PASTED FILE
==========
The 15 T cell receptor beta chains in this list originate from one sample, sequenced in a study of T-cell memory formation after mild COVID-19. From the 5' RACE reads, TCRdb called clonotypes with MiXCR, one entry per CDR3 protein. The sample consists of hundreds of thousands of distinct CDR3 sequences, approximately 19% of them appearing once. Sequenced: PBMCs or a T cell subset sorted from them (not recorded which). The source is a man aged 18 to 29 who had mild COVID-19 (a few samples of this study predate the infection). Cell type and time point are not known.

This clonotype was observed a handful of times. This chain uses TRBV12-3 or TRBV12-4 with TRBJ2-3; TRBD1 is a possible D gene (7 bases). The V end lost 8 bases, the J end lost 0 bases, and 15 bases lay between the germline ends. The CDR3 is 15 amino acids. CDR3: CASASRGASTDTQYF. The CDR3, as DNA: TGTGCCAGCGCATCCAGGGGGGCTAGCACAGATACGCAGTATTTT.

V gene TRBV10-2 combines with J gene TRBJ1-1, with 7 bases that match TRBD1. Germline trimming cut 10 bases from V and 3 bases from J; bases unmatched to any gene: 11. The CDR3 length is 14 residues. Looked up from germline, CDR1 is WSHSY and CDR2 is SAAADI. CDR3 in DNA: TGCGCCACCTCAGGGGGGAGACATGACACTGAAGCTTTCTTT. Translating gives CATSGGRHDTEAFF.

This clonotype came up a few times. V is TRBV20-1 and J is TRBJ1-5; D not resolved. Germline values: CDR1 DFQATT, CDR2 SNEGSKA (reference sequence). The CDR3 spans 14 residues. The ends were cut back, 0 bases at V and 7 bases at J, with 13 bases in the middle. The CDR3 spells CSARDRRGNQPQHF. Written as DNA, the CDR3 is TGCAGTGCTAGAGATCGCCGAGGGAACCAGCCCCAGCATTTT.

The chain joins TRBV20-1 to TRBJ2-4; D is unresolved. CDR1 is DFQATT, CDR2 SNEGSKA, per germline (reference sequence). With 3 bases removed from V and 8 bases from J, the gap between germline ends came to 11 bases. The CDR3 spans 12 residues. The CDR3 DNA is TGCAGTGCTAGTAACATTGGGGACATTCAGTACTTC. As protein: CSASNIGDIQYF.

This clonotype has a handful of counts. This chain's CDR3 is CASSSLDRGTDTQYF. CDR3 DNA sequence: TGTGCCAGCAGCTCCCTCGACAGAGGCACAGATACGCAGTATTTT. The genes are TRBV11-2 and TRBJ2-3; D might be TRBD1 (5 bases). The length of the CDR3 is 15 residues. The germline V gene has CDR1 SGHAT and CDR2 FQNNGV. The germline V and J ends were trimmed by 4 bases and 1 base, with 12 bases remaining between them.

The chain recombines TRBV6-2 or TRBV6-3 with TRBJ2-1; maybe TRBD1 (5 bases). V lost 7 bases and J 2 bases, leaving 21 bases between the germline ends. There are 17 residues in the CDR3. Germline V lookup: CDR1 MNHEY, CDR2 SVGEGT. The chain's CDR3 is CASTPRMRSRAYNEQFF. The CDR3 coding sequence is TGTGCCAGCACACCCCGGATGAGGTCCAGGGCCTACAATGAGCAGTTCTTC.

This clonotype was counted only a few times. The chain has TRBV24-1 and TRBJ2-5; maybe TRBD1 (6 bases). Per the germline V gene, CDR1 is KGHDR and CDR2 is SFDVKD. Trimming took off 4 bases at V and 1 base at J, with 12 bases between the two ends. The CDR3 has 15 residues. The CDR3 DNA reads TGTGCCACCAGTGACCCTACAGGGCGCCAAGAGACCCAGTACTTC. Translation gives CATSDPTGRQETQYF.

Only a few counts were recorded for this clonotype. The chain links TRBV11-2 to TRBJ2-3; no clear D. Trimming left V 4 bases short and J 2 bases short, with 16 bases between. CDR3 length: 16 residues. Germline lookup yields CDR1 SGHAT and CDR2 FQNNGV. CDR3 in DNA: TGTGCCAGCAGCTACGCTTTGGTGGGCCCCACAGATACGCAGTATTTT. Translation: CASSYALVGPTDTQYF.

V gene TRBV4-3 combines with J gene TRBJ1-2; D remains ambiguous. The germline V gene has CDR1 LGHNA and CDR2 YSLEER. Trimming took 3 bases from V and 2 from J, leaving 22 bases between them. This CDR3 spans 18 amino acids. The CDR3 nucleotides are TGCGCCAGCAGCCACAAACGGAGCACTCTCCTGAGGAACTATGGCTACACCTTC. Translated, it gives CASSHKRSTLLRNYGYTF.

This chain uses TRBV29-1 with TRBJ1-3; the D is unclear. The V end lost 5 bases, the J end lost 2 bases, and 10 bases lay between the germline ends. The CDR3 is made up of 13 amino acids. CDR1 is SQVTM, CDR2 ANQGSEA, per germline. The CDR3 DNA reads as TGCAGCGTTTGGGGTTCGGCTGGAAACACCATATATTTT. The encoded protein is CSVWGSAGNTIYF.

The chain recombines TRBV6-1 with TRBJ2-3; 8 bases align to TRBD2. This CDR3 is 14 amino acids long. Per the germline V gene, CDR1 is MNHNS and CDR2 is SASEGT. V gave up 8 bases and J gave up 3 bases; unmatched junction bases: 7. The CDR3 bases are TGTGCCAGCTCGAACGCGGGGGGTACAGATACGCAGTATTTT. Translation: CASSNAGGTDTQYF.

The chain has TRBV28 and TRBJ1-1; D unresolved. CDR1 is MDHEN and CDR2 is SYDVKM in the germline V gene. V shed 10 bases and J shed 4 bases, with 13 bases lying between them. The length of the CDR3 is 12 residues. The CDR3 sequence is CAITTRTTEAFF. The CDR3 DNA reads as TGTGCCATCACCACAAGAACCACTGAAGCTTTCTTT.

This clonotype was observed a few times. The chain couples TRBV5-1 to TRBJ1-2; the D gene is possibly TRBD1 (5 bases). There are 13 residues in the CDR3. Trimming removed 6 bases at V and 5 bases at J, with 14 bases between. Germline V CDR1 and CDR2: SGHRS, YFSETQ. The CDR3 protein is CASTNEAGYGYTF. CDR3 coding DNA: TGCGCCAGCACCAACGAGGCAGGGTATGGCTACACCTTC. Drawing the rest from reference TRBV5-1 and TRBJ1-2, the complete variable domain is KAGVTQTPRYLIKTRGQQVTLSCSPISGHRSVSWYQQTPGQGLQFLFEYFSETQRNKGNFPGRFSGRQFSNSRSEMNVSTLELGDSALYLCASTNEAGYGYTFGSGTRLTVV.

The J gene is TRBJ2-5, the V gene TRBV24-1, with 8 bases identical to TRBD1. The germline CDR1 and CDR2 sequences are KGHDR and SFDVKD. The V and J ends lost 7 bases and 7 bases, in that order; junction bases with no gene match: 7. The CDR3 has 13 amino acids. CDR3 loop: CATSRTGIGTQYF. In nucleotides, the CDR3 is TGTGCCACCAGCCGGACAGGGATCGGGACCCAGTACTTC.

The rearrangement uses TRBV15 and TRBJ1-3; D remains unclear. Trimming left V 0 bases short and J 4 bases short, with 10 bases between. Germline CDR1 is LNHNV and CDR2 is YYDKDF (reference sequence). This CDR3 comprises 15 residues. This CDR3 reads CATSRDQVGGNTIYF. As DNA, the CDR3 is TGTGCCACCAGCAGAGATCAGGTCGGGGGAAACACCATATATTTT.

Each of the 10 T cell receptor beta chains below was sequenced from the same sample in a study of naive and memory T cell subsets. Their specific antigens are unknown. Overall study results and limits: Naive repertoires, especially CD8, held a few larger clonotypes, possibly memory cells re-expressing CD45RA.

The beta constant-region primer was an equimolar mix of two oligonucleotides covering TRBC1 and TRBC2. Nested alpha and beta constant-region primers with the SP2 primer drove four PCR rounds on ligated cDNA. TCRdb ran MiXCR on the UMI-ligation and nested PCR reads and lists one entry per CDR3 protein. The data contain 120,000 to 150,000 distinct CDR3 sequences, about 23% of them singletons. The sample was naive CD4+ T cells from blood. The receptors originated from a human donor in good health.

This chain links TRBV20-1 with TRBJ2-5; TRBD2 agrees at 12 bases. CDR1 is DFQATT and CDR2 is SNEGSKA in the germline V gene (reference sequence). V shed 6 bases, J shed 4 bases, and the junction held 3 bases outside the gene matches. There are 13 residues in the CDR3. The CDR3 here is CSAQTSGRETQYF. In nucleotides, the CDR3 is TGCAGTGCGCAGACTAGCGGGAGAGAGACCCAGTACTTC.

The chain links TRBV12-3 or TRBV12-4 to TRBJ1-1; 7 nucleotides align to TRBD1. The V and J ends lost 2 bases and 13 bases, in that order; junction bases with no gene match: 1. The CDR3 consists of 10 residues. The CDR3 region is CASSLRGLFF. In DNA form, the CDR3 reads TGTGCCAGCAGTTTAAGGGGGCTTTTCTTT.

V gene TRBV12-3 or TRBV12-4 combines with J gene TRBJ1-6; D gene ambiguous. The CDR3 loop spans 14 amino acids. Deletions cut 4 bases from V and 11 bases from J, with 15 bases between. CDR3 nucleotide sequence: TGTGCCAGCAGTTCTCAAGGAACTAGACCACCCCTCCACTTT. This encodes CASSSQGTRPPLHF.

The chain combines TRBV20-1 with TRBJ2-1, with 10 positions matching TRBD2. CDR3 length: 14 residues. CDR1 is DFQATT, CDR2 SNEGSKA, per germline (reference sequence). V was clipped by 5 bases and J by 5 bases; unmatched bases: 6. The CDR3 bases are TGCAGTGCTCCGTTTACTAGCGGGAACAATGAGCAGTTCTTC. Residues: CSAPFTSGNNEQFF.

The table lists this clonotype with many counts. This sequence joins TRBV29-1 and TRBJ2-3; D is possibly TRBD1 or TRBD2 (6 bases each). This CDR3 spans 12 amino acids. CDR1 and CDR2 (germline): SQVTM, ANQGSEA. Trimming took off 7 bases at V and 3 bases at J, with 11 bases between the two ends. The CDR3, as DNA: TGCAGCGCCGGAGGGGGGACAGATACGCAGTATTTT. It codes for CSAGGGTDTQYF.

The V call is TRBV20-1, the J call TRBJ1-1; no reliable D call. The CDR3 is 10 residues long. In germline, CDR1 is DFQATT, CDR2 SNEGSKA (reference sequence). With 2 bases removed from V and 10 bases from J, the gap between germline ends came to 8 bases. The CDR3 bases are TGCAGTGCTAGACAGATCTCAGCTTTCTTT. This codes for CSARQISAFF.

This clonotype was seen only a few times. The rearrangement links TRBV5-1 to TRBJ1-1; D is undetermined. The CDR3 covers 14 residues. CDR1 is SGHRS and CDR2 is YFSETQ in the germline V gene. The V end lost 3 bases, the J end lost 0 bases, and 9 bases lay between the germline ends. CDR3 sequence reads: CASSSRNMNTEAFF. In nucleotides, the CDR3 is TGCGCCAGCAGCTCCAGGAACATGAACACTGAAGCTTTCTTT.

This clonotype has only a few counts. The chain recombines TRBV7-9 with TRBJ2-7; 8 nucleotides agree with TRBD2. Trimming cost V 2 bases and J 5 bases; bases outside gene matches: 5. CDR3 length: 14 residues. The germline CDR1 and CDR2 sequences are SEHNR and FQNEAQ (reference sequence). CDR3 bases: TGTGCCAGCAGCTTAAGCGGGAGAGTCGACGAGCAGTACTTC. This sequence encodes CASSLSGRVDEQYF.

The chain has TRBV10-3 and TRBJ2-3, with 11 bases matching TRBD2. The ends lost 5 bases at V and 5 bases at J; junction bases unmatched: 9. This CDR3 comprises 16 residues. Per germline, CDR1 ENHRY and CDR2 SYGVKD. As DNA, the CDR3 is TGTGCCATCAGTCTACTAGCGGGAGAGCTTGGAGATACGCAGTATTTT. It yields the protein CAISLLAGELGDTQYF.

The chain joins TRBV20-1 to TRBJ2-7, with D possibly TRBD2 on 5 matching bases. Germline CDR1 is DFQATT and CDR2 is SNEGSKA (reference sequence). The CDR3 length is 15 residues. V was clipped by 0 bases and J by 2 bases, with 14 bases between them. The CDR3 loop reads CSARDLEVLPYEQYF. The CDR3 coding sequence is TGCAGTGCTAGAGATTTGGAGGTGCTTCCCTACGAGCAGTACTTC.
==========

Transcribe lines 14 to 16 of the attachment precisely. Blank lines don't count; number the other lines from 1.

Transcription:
This clonotype was observed a few times. The chain couples TRBV5-1 to TRBJ1-2; the D gene is possibly TRBD1 (5 bases). There are 13 residues in the CDR3. Trimming removed 6 bases at V and 5 bases at J, with 14 bases between. Germline V CDR1 and CDR2: SGHRS, YFSETQ. The CDR3 protein is CASTNEAGYGYTF. CDR3 coding DNA: TGCGCCAGCACCAACGAGGCAGGGTATGGCTACACCTTC. Drawing the rest from reference TRBV5-1 and TRBJ1-2, the complete variable domain is KAGVTQTPRYLIKTRGQQVTLSCSPISGHRSVSWYQQTPGQGLQFLFEYFSETQRNKGNFPGRFSGRQFSNSRSEMNVSTLELGDSALYLCASTNEAGYGYTFGSGTRLTVV.

The J gene is TRBJ2-5, the V gene TRBV24-1, with 8 bases identical to TRBD1. The germline CDR1 and CDR2 sequences are KGHDR and SFDVKD. The V and J ends lost 7 bases and 7 bases, in that order; junction bases with no gene match: 7. The CDR3 has 13 amino acids. CDR3 loop: CATSRTGIGTQYF. In nucleotides, the CDR3 is TGTGCCACCAGCCGGACAGGGATCGGGACCCAGTACTTC.

The rearrangement uses TRBV15 and TRBJ1-3; D remains unclear. Trimming left V 0 bases short and J 4 bases short, with 10 bases between. Germline CDR1 is LNHNV and CDR2 is YYDKDF (reference sequence). This CDR3 comprises 15 residues. This CDR3 reads CATSRDQVGGNTIYF. As DNA, the CDR3 is TGTGCCACCAGCAGAGATCAGGTCGGGGGAAACACCATATATTTT.